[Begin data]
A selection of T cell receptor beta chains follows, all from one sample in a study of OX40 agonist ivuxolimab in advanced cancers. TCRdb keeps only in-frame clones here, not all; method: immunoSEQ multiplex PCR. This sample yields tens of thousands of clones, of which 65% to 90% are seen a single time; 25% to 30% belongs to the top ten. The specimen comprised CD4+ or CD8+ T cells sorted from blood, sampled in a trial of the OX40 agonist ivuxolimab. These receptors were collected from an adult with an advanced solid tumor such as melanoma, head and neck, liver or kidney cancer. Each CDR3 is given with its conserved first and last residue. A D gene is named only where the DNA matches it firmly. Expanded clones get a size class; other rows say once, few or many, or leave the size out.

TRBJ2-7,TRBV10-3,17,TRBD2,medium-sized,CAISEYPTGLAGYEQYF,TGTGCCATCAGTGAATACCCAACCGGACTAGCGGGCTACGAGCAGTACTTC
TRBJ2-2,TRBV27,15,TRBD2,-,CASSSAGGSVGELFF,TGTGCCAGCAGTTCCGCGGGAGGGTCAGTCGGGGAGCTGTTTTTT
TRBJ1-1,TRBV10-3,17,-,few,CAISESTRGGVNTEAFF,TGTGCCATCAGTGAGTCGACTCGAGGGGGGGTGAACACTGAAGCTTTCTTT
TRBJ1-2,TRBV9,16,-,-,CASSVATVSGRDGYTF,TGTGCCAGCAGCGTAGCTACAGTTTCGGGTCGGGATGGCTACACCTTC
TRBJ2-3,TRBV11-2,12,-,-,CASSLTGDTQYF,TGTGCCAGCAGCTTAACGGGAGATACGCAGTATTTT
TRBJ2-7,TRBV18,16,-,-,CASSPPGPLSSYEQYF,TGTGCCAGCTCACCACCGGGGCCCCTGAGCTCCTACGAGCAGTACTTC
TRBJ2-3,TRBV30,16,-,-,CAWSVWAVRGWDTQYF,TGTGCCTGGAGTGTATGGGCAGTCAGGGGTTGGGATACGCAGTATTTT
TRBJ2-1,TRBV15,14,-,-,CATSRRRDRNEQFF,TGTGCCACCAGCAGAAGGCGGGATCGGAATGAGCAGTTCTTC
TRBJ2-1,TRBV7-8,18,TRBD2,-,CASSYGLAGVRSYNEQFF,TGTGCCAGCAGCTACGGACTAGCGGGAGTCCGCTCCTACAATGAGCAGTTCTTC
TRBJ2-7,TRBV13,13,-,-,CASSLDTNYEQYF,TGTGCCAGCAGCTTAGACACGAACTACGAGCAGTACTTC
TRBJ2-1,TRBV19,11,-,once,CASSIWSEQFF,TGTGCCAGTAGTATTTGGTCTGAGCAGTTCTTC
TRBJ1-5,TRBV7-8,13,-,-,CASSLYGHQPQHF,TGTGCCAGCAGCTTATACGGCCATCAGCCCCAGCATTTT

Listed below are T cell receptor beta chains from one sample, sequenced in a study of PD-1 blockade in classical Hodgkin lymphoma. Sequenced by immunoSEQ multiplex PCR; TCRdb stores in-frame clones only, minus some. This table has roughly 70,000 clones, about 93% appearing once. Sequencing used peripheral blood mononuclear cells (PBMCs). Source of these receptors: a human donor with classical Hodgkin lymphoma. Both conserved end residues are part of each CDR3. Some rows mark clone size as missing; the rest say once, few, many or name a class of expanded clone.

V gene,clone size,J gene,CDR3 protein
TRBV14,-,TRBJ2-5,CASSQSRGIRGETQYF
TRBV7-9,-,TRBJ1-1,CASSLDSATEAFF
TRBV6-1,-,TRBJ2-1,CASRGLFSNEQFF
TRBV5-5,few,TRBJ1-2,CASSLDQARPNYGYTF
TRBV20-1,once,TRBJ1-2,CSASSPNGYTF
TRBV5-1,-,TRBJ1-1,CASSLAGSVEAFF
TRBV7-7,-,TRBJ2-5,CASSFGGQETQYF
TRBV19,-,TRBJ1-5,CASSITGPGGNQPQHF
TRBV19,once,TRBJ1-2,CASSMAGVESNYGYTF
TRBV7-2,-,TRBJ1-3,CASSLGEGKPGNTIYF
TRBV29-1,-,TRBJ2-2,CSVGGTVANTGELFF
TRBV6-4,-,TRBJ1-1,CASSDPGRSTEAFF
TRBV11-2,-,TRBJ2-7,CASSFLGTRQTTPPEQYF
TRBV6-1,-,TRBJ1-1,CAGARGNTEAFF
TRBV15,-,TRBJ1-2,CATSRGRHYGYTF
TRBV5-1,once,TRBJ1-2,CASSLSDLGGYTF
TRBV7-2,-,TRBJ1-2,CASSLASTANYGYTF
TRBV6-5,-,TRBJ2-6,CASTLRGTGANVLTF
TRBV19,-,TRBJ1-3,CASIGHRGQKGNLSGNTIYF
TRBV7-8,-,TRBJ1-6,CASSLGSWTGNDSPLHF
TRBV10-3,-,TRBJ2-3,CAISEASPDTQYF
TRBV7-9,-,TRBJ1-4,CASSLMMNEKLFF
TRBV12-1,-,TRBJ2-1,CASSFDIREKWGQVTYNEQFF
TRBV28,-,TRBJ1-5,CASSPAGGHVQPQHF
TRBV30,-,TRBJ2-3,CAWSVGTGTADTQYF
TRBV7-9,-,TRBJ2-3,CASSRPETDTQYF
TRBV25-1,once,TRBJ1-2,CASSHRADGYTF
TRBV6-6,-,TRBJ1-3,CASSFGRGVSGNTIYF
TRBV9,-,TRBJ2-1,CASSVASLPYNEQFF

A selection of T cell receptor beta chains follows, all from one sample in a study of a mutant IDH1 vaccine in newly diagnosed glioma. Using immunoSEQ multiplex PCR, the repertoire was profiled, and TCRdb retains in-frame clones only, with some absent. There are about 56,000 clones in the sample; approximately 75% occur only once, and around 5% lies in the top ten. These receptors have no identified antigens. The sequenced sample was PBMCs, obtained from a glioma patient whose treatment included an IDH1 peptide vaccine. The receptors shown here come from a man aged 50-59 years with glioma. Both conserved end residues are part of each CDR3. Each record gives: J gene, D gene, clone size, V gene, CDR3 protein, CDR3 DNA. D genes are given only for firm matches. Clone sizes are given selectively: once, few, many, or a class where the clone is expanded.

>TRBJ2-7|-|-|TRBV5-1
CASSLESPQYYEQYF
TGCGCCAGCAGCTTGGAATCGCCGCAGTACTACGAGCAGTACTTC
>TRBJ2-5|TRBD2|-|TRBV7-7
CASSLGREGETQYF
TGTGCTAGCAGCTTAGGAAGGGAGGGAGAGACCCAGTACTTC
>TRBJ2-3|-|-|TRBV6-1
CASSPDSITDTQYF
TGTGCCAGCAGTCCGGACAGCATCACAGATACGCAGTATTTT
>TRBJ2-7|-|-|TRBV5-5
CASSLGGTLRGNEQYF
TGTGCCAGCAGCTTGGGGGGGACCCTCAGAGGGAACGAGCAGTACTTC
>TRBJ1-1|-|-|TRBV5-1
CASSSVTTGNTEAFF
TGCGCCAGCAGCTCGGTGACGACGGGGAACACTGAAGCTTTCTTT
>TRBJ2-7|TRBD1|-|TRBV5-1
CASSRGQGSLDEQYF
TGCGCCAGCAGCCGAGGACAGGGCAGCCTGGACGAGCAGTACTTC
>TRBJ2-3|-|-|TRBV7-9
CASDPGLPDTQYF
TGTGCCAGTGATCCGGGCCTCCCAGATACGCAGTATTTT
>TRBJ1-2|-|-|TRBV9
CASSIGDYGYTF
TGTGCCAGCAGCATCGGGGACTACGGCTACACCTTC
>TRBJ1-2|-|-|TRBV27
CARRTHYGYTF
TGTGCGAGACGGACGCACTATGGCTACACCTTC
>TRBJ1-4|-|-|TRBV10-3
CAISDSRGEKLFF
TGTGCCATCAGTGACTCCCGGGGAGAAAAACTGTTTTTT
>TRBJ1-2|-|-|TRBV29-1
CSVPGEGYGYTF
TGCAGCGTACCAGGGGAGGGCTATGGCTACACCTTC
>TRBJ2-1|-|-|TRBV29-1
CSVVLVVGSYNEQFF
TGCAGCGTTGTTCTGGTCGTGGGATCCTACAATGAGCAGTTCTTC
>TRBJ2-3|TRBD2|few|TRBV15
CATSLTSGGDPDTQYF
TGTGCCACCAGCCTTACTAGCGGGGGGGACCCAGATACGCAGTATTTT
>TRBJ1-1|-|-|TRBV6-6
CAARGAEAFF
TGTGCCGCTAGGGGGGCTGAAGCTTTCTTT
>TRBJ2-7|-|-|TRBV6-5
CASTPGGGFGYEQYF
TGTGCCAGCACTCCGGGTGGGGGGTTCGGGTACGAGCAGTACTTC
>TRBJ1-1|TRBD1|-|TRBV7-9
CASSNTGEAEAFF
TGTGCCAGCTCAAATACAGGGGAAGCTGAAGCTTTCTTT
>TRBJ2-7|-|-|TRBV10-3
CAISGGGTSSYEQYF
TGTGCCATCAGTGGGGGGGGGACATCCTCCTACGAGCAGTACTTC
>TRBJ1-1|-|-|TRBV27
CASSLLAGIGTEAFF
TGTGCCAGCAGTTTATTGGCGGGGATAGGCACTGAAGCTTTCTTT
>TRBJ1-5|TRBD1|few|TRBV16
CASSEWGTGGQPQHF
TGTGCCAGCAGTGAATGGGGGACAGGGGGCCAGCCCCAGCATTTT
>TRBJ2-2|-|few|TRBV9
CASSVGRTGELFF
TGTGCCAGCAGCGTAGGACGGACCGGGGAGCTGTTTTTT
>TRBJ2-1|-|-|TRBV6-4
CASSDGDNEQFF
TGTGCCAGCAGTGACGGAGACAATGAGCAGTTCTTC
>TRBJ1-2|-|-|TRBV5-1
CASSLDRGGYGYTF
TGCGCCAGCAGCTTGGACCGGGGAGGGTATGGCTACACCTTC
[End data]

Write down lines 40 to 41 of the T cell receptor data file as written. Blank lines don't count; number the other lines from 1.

TRBV30,-,TRBJ2-3,CAWSVGTGTADTQYF
TRBV7-9,-,TRBJ2-3,CASSRPETDTQYF